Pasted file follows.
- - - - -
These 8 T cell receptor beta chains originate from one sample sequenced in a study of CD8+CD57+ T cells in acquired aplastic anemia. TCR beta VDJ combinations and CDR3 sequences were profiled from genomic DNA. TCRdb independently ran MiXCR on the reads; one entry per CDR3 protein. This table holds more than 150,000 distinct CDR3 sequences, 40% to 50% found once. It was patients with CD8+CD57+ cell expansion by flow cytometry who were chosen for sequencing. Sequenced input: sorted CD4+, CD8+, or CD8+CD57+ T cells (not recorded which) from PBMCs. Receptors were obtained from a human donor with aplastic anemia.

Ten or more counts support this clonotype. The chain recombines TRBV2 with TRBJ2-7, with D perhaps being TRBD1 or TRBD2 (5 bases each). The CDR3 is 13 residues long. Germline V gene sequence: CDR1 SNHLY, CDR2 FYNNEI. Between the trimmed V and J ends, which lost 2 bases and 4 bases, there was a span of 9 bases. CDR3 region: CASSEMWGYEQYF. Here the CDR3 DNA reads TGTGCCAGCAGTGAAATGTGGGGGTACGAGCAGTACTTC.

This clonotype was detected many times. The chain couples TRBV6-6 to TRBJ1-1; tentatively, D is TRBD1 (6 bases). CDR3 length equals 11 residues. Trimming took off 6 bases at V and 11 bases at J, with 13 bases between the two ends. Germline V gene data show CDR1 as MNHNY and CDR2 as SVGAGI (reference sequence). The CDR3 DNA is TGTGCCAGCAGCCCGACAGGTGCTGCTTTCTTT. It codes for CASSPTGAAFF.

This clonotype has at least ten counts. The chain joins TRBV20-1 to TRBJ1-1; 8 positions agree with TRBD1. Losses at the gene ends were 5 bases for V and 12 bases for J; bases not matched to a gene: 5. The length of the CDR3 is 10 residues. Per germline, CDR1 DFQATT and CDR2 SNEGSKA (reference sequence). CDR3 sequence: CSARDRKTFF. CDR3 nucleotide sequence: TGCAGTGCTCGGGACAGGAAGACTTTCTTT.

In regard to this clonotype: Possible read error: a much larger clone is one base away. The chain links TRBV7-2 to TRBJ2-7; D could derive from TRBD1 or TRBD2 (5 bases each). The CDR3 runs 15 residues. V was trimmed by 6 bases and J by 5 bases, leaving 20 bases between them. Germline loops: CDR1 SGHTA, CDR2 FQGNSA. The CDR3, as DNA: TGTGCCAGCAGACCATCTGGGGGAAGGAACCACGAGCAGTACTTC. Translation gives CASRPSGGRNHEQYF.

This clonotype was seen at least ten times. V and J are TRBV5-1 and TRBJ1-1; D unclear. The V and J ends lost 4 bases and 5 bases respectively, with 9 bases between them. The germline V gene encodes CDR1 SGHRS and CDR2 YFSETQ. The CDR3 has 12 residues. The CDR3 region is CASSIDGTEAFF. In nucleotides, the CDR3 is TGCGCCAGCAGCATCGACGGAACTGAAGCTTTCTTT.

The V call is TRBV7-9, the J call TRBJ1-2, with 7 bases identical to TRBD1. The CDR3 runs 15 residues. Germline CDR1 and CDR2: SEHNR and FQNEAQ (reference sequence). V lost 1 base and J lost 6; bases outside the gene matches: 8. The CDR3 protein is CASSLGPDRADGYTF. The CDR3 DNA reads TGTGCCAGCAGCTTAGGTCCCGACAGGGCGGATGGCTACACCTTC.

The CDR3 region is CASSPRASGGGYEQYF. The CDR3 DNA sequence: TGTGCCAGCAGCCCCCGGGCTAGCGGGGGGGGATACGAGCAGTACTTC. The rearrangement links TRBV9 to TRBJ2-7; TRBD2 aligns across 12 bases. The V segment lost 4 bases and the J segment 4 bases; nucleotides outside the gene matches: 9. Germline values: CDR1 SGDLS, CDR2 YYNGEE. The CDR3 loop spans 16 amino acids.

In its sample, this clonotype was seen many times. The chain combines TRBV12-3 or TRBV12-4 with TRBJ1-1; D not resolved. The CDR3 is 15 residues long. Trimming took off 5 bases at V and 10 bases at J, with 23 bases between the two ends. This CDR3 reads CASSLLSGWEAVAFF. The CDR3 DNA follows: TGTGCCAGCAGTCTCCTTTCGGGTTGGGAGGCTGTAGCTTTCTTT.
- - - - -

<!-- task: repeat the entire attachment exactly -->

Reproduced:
These 8 T cell receptor beta chains originate from one sample sequenced in a study of CD8+CD57+ T cells in acquired aplastic anemia. TCR beta VDJ combinations and CDR3 sequences were profiled from genomic DNA. TCRdb independently ran MiXCR on the reads; one entry per CDR3 protein. This table holds more than 150,000 distinct CDR3 sequences, 40% to 50% found once. It was patients with CD8+CD57+ cell expansion by flow cytometry who were chosen for sequencing. Sequenced input: sorted CD4+, CD8+, or CD8+CD57+ T cells (not recorded which) from PBMCs. Receptors were obtained from a human donor with aplastic anemia.

Ten or more counts support this clonotype. The chain recombines TRBV2 with TRBJ2-7, with D perhaps being TRBD1 or TRBD2 (5 bases each). The CDR3 is 13 residues long. Germline V gene sequence: CDR1 SNHLY, CDR2 FYNNEI. Between the trimmed V and J ends, which lost 2 bases and 4 bases, there was a span of 9 bases. CDR3 region: CASSEMWGYEQYF. Here the CDR3 DNA reads TGTGCCAGCAGTGAAATGTGGGGGTACGAGCAGTACTTC.

This clonotype was detected many times. The chain couples TRBV6-6 to TRBJ1-1; tentatively, D is TRBD1 (6 bases). CDR3 length equals 11 residues. Trimming took off 6 bases at V and 11 bases at J, with 13 bases between the two ends. Germline V gene data show CDR1 as MNHNY and CDR2 as SVGAGI (reference sequence). The CDR3 DNA is TGTGCCAGCAGCCCGACAGGTGCTGCTTTCTTT. It codes for CASSPTGAAFF.

This clonotype has at least ten counts. The chain joins TRBV20-1 to TRBJ1-1; 8 positions agree with TRBD1. Losses at the gene ends were 5 bases for V and 12 bases for J; bases not matched to a gene: 5. The length of the CDR3 is 10 residues. Per germline, CDR1 DFQATT and CDR2 SNEGSKA (reference sequence). CDR3 sequence: CSARDRKTFF. CDR3 nucleotide sequence: TGCAGTGCTCGGGACAGGAAGACTTTCTTT.

In regard to this clonotype: Possible read error: a much larger clone is one base away. The chain links TRBV7-2 to TRBJ2-7; D could derive from TRBD1 or TRBD2 (5 bases each). The CDR3 runs 15 residues. V was trimmed by 6 bases and J by 5 bases, leaving 20 bases between them. Germline loops: CDR1 SGHTA, CDR2 FQGNSA. The CDR3, as DNA: TGTGCCAGCAGACCATCTGGGGGAAGGAACCACGAGCAGTACTTC. Translation gives CASRPSGGRNHEQYF.

This clonotype was seen at least ten times. V and J are TRBV5-1 and TRBJ1-1; D unclear. The V and J ends lost 4 bases and 5 bases respectively, with 9 bases between them. The germline V gene encodes CDR1 SGHRS and CDR2 YFSETQ. The CDR3 has 12 residues. The CDR3 region is CASSIDGTEAFF. In nucleotides, the CDR3 is TGCGCCAGCAGCATCGACGGAACTGAAGCTTTCTTT.

The V call is TRBV7-9, the J call TRBJ1-2, with 7 bases identical to TRBD1. The CDR3 runs 15 residues. Germline CDR1 and CDR2: SEHNR and FQNEAQ (reference sequence). V lost 1 base and J lost 6; bases outside the gene matches: 8. The CDR3 protein is CASSLGPDRADGYTF. The CDR3 DNA reads TGTGCCAGCAGCTTAGGTCCCGACAGGGCGGATGGCTACACCTTC.

The CDR3 region is CASSPRASGGGYEQYF. The CDR3 DNA sequence: TGTGCCAGCAGCCCCCGGGCTAGCGGGGGGGGATACGAGCAGTACTTC. The rearrangement links TRBV9 to TRBJ2-7; TRBD2 aligns across 12 bases. The V segment lost 4 bases and the J segment 4 bases; nucleotides outside the gene matches: 9. Germline values: CDR1 SGDLS, CDR2 YYNGEE. The CDR3 loop spans 16 amino acids.

In its sample, this clonotype was seen many times. The chain combines TRBV12-3 or TRBV12-4 with TRBJ1-1; D not resolved. The CDR3 is 15 residues long. Trimming took off 5 bases at V and 10 bases at J, with 23 bases between the two ends. This CDR3 reads CASSLLSGWEAVAFF. The CDR3 DNA follows: TGTGCCAGCAGTCTCCTTTCGGGTTGGGAGGCTGTAGCTTTCTTT.